Press release

Diabetes no longer leading cause of blindness thanks to screening

For the first time in over 50 years diabetic eye disease is no longer the leading cause of blindness in adults of working age.

Eye test

A new study carried out in affiliation with Moorfields Eye Hospital and UCL Institute of Ophthalmology reports on the causes of blindness in England and Wales in working age adults comparing data from 1999 to 2000 with 2009 to 2010.

According to the research, with the prevalence of diabetes increasing during this period, a similar increase may have been expected in the rates of blindness caused by diabetic eye disease. Although many factors have likely contributed to the results, it is safe to say that public health interventions such as screening have played a key role.

Dr Anne Mackie, Director of Programmes for the UK NSC, part of Public Health England said:

Losing your sight is a deeply traumatic and debilitating experience. Before the launch of the diabetic eye programme, less than half of the people with diabetes had regular eye screening. Even where they did, the quality of the test varied from one place to another and many developed serious eye problems that could have been prevented.

2.5 million people are invited for diabetic retinopathy screening every year. Last year more than 74,000 were referred to hospital eye services for further investigation which led to around 4,600 people with diabetes receiving treatment to help prevent sight loss.

Although the diabetic eye screening programme has made huge improvements in the early identification of diabetic eye disease, sight loss is still an important public health issue and can affect anyone. Diabetic eye screening does not look for other eye conditions and it is important for all people, whether they have diabetes or not, to visit their optician for regular eye checks to make sure that any issues can be picked up quickly.

Stephanie Taylor (age 24) was diagnosed with type 1 diabetes when she was 8 years old. She is now using her experience to raise awareness among young people with diabetes, to highlight the importance of careful management of the disease and attending regular eye screening. She said:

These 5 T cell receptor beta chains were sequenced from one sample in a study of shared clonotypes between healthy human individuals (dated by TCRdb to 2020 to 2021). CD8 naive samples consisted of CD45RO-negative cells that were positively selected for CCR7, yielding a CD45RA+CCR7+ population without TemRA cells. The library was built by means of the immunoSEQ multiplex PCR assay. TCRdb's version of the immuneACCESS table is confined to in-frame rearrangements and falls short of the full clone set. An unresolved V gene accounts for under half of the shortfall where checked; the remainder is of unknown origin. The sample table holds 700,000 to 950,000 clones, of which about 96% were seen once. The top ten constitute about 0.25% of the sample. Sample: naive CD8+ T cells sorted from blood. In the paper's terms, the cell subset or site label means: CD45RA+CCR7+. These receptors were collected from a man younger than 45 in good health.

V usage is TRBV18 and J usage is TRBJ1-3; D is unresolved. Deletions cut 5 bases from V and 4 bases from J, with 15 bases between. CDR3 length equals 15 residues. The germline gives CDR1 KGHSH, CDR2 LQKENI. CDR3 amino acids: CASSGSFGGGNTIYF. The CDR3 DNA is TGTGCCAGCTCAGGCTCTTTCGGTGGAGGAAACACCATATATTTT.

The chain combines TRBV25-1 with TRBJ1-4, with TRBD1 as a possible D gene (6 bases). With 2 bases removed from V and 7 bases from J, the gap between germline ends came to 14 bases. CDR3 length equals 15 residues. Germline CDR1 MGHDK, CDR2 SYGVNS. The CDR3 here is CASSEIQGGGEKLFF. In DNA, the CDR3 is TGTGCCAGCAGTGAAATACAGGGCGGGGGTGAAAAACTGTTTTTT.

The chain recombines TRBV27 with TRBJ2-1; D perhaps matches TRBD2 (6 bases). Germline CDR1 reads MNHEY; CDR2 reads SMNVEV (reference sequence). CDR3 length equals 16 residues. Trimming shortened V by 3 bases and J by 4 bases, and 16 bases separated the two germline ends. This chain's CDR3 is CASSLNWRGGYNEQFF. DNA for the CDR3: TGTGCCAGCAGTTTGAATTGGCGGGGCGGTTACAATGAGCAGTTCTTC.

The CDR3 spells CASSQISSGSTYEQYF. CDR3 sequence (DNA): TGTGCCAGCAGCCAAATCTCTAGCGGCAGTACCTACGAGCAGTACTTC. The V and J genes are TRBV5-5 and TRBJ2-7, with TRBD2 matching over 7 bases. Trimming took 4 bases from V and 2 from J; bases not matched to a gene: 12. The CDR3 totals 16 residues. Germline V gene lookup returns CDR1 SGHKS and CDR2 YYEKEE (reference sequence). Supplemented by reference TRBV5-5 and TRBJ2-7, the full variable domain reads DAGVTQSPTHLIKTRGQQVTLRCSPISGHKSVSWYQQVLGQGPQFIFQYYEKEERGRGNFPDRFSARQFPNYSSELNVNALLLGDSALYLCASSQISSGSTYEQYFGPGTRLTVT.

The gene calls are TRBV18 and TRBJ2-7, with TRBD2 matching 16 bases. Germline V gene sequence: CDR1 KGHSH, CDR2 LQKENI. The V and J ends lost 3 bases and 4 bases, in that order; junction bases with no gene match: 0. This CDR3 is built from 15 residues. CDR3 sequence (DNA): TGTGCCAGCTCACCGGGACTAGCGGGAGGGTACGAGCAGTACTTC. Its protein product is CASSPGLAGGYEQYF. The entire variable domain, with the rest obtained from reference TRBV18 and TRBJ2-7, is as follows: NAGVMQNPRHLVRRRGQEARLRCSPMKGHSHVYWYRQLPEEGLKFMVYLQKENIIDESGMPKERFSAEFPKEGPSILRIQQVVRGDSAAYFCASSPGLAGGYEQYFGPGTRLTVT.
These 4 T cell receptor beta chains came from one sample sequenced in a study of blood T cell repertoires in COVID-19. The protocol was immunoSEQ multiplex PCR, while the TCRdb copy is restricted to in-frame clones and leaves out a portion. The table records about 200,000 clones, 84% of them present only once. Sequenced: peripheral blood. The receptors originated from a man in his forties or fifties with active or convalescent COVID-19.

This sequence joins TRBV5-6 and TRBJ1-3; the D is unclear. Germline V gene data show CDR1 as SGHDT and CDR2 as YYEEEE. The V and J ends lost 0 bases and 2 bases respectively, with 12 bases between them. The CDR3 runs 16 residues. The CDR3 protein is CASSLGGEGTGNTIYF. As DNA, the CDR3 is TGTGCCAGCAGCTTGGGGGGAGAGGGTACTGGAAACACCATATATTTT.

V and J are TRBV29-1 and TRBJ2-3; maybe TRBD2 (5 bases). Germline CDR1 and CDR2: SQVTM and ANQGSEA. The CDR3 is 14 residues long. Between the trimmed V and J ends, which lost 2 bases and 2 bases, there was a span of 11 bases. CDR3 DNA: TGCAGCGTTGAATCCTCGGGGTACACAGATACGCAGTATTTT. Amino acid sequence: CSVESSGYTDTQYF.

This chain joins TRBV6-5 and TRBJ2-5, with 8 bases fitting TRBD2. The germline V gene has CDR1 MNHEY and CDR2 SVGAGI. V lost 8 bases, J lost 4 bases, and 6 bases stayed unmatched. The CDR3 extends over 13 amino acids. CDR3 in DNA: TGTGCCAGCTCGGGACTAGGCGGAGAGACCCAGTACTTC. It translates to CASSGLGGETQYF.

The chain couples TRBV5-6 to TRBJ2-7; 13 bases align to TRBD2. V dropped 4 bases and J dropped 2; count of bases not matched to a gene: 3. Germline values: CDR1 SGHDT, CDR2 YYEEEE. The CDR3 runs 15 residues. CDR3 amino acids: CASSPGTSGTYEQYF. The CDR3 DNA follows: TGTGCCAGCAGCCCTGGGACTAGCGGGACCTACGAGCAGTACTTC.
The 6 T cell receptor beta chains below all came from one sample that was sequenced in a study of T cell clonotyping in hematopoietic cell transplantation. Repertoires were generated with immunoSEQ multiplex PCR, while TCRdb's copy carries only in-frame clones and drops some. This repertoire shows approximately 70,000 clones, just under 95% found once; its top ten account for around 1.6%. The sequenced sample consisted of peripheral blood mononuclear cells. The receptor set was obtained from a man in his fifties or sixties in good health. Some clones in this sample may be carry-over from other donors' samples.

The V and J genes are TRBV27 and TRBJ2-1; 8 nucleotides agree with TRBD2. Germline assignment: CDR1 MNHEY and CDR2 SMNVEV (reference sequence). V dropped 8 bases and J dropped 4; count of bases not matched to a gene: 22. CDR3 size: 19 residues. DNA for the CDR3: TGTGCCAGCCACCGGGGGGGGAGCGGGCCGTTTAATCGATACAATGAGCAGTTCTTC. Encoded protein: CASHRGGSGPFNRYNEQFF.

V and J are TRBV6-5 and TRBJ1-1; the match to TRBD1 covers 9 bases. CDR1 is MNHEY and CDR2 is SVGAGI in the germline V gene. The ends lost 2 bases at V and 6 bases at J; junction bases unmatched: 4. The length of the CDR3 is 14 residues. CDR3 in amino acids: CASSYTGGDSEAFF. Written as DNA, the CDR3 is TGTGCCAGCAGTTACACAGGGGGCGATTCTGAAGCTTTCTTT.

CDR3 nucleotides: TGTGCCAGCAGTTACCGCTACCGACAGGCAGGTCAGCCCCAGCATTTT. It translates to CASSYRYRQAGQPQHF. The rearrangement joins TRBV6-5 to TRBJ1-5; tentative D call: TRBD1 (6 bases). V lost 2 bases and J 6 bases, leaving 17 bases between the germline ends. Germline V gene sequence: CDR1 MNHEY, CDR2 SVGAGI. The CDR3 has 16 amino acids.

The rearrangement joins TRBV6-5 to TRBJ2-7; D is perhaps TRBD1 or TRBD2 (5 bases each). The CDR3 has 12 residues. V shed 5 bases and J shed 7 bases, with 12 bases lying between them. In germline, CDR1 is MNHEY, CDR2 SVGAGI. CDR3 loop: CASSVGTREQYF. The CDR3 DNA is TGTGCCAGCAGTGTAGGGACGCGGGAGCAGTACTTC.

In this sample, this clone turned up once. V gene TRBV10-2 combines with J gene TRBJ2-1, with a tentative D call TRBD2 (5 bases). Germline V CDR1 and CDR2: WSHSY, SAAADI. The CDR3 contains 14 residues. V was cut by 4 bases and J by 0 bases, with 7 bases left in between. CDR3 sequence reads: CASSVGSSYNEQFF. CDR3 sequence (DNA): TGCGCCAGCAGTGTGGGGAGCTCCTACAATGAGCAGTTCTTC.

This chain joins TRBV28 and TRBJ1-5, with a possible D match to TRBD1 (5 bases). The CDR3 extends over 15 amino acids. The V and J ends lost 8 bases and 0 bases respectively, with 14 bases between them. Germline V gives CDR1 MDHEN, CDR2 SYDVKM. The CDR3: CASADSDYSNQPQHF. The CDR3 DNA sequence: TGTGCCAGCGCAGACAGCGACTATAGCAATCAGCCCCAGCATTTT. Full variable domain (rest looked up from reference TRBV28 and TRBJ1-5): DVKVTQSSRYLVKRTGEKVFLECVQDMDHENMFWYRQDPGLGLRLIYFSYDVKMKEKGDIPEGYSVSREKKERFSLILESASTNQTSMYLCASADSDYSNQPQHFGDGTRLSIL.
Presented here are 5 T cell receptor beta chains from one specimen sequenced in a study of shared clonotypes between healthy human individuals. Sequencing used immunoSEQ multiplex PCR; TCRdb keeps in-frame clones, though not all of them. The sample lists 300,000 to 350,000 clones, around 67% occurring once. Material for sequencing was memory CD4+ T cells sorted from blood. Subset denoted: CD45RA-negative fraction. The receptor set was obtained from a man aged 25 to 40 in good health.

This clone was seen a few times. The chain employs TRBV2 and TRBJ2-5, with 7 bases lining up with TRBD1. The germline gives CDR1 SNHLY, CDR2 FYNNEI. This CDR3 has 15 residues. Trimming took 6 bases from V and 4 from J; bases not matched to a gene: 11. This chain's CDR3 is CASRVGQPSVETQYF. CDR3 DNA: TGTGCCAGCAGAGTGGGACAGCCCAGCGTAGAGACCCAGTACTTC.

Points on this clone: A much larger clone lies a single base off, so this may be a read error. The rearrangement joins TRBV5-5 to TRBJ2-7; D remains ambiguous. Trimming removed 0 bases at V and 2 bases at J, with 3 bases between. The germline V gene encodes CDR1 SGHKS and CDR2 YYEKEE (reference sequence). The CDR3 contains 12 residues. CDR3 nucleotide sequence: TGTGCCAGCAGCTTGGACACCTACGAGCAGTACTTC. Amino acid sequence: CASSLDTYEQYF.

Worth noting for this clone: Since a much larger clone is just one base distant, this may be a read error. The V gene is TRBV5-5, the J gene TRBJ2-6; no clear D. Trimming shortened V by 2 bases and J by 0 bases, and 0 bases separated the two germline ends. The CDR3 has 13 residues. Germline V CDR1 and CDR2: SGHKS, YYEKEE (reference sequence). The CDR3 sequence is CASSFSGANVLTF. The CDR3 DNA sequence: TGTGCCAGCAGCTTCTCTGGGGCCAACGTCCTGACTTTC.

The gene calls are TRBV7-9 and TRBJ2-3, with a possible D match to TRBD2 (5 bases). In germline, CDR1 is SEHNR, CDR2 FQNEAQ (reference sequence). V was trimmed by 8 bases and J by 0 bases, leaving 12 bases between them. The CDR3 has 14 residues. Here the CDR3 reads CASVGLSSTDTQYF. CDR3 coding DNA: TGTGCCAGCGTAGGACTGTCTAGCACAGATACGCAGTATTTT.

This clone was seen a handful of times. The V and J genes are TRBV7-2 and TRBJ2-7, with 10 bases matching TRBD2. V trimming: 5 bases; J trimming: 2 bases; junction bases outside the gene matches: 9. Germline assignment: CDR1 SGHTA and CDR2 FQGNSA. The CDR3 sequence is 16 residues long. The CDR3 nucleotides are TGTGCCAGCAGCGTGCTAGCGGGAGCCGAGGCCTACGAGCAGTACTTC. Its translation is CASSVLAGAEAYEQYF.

I have been suffering from diabetic eye disease in recent years and this is down to the fact I didn’t take care of myself or my diabetes.

I am grateful for the screening service for picking up problems and the excellent treatment this has enabled me to get through Moorfields Eye Hospital.

My consultant at Moorfields has been amazing and although I have reduced sight which affects my daily independence, I still have some vision which allows me to continue working and take on challenges to raise awareness for others.

It is crucial that people with diabetes have regular eye checks and that their images are checked by experts.

The NHS Diabetic Eye Screening Programme, introduced by the UK National Screening Committee (UK NSC) in 2003, invites approximately 2.5 million people for screening every year. The programme is shown to significantly reduce the prevalence of sight loss through the prompt identification and effective treatment of eye disease caused by diabetes.


Notes to editors:

  • Liew. G, Michaelides. M, Bunce. C; A comparison of the causes of blindness certifications in England and Wales in working age adults (16 to 64 years), 1999 to 2000 with 2009 to 2010. BMJ Open 2014, 12 February 2014

  • UKNSC is part of Public Health England.

  • Public Health England’s mission is to protect and improve the nation’s health and to address inequalities through working with national and local government, the NHS, industry and the voluntary and community sector. PHE is an operationally autonomous executive agency of the Department of Health.

  • Follow us on Twitter @PHE_uk

Photo copyright UK National Screeing Committee; used with permission.

PHE screening press office

Published 17 March 2014
Last updated 17 March 2014 + show all updates
  1. Corrected contact details to refer to the national screening committee and NHS screening programme.
  2. First published.